Wikipedia founder Jimmy Wales plans to a hire a small number of journalists for a “news-focused social network” in the hopes of finding an audience for his failed crowd-sourced news platform Wikitribune.
Wales launched WT Social last month and said he plans to recruit journalists early next year, with users acting as their “editors-in-chief”. He said the new platform would better enable “spontaneous collaboration”.
Wikitribune originally employed about ten to 12 journalists who created content and hit publish on stories for the site.
But the whole editorial team was laid off in October last year after Wales told them costs were unsustainable with not enough money coming in from crowdfunding and no major investors.
He instead enabled thousands of users to publish articles, a right that had previously been limited to Wikitribune’s staff journalists.
‘The journalists are here to serve…’
Wales told Press Gazette: “We tried lots of things, and the journalists I had were really great at trying to counter this, but there was a real feeling that this site was a journalists’ website and you as a member are allowed to help them as a junior mini-journalist on the side. And that just didn’t really work.
“Whereas to really foster that sense of community engagement and moral ownership of what they’re doing, you kind of want to reverse that and say actually the journalists are here to serve whatever you’re interested in so send them out, get them busy, you be the editor-in-chief and direct their work.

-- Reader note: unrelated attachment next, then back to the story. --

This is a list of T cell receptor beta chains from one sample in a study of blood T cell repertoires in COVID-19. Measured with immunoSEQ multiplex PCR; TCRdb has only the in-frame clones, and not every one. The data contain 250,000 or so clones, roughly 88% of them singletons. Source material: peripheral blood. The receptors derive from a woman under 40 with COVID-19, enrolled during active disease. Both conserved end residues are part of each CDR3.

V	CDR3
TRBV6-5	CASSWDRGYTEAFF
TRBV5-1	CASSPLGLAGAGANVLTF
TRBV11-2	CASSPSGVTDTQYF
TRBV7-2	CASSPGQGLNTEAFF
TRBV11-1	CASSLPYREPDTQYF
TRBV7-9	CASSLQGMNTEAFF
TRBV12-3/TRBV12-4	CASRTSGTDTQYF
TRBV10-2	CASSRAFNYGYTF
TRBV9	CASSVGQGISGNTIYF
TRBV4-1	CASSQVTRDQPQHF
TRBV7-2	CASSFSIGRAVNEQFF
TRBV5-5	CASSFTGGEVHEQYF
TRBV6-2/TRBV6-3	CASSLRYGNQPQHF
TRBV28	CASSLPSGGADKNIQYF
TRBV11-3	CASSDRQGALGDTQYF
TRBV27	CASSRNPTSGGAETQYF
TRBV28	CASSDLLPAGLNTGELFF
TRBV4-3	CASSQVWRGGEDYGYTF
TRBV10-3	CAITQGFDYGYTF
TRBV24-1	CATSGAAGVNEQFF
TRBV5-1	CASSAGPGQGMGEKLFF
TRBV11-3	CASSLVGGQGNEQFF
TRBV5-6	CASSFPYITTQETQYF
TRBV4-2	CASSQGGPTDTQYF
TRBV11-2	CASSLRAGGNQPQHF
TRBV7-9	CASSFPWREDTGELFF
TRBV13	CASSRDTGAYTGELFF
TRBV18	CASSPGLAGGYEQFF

“We’re going to work on that early next year, but I’m not promising a particular date,” Wales said, adding that there is a “huge backlog” of features to be rolled out on the site first.
The precise number of journalists he will hire depends on the funds generated by the new site, he said.
Users of WT Social can post and discuss links in a similar way to other social networks, but with more control over how they appear on the site, for example through the capability to edit “misleading” headlines.
The website currently has 200,000 people in a waiting list, with more than 70,000 users granted access in the first month.
Users are being added gradually to help the small team of three developers and a community manager cope with demand.
Wales told Press Gazette he plans to hire a small number of journalists to identify demand and create content for communities in the site’s “subwikis” – topic-based sub-sections of the website akin to Reddit.
He said: “We’ll say: ‘Here are some of the most active communities, you work for them – what do they need you to do? What are the things that they want you to look into? Who do they want you to go and hunt down and interview?’
“So it’s really putting journalists at the disposal of people who are in a certain area.”
Wikitribune design was ‘too intimidating’
Wales admitted this was the original concept for Wikitribune, but said it didn’t work because the design of the site made it “too intimidating” and “too difficult” for non-journalists to participate.
“People felt like ‘okay I have to go and write a whole big piece, edit it, publish it, all of that’ rather than just sharing, interacting in a much more casual way,” he said.